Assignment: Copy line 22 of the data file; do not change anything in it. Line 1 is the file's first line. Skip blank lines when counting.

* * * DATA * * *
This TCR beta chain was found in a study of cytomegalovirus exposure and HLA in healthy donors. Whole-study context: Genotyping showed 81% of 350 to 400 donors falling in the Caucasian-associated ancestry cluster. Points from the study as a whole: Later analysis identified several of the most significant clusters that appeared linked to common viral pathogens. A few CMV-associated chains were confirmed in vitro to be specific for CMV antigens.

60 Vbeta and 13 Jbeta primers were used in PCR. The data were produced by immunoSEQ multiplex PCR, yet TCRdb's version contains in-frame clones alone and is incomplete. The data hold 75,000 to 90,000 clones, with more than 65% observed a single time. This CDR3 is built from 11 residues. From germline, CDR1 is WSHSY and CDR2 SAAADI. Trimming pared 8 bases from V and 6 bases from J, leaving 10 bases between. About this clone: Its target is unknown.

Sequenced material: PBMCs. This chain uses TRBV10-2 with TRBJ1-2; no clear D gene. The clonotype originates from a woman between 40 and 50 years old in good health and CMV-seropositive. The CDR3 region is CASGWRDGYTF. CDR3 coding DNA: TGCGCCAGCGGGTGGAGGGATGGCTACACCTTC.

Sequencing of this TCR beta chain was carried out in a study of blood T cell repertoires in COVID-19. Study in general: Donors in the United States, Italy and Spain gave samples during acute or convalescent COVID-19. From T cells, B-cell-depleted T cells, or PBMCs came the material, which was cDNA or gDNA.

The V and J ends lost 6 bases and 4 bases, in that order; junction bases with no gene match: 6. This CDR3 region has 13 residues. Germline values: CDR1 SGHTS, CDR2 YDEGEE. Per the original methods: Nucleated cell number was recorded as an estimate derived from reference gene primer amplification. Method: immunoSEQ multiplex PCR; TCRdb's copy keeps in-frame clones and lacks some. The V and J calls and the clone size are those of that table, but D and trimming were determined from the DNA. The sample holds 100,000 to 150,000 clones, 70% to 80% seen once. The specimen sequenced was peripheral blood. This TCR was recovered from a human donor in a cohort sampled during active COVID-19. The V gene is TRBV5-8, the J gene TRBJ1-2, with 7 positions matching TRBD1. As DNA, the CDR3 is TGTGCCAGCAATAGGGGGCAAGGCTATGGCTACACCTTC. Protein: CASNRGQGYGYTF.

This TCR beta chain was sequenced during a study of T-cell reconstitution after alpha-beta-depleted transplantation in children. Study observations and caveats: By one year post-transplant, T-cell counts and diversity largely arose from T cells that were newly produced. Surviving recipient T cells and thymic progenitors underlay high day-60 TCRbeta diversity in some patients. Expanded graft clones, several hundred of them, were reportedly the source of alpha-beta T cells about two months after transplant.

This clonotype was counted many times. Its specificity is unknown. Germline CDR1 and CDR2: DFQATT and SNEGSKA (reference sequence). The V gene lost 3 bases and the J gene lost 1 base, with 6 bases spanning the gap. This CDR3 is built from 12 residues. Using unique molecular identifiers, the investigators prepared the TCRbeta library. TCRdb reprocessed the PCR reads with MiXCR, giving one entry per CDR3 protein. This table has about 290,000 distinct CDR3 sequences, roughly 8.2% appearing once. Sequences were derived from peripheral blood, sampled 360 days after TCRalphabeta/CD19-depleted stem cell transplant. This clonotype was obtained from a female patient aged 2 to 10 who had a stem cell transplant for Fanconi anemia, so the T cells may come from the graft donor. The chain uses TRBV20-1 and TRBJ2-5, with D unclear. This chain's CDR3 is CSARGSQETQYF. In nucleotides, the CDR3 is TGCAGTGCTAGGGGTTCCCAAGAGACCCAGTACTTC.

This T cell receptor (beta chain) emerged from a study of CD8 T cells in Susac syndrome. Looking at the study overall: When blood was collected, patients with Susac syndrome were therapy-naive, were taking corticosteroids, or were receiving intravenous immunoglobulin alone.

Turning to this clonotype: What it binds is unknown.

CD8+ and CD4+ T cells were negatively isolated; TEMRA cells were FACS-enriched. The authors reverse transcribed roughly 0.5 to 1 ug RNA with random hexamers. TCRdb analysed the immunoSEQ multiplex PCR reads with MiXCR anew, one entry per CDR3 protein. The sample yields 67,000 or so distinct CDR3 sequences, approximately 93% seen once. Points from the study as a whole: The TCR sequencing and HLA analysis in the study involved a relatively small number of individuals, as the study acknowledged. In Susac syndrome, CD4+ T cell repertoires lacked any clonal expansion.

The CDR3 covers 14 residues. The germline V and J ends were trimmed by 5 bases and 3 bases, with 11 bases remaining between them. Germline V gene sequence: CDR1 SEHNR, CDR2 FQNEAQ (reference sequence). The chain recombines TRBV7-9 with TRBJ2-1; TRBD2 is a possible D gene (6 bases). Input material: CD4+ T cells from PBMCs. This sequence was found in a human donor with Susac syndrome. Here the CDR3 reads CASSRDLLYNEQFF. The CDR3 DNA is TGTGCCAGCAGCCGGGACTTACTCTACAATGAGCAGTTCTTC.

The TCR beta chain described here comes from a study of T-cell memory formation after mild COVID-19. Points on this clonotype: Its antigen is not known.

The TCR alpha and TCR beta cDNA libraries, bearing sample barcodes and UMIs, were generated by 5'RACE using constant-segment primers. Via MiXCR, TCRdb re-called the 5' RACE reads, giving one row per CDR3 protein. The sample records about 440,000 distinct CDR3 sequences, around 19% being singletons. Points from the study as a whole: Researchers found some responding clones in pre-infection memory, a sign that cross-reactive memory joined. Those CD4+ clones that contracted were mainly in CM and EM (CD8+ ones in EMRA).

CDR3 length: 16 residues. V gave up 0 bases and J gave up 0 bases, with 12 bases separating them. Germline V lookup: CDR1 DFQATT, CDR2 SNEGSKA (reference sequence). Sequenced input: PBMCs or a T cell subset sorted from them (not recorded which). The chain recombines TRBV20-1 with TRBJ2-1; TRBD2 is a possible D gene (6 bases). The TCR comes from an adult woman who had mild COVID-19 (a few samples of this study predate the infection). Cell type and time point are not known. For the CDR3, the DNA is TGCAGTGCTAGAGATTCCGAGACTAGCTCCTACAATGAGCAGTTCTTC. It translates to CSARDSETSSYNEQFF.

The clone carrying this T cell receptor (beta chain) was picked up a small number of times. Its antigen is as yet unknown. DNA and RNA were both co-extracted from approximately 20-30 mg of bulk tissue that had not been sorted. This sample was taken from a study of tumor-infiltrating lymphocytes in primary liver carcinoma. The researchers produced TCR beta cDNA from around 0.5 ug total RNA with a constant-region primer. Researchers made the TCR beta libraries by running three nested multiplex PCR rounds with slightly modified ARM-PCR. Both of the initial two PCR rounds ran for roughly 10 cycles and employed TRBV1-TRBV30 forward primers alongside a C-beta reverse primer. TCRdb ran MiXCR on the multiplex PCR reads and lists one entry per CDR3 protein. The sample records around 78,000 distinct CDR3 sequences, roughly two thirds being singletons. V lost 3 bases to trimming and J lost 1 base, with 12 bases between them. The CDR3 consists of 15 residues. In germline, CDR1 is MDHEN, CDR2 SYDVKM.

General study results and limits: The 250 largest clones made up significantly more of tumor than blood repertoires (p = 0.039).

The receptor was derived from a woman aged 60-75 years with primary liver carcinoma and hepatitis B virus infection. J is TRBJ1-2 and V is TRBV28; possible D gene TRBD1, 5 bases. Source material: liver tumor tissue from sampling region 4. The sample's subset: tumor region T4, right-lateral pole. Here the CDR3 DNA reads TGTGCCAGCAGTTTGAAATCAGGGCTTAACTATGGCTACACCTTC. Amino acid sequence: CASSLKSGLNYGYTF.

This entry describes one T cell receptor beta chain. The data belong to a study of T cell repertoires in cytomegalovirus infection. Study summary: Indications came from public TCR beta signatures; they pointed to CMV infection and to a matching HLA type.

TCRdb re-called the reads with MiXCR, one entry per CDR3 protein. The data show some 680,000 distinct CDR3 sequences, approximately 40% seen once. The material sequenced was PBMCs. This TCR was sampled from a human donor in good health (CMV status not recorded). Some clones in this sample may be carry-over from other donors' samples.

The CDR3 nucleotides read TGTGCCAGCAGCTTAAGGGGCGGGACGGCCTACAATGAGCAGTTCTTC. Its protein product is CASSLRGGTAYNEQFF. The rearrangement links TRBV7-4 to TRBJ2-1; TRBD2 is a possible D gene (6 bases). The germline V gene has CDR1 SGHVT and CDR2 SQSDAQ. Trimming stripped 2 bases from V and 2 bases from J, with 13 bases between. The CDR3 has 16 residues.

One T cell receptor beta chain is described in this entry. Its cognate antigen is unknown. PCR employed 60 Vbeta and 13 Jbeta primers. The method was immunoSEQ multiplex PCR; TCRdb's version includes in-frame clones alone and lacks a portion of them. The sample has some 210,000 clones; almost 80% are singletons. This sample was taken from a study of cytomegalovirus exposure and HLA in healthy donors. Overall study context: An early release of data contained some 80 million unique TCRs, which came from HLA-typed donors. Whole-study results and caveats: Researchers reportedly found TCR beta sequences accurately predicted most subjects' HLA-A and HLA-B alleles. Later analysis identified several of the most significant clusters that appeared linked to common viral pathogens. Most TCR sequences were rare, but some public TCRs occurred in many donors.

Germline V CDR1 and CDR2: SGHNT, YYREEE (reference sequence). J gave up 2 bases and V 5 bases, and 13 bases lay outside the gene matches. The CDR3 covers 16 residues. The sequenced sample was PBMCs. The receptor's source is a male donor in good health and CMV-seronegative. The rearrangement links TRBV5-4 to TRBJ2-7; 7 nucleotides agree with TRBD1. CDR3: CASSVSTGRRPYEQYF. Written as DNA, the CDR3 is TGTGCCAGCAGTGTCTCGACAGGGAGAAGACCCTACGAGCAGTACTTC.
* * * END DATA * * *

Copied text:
Germline V CDR1 and CDR2: SGHNT, YYREEE (reference sequence). J gave up 2 bases and V 5 bases, and 13 bases lay outside the gene matches. The CDR3 covers 16 residues. The sequenced sample was PBMCs. The receptor's source is a male donor in good health and CMV-seronegative. The rearrangement links TRBV5-4 to TRBJ2-7; 7 nucleotides agree with TRBD1. CDR3: CASSVSTGRRPYEQYF. Written as DNA, the CDR3 is TGTGCCAGCAGTGTCTCGACAGGGAGAAGACCCTACGAGCAGTACTTC.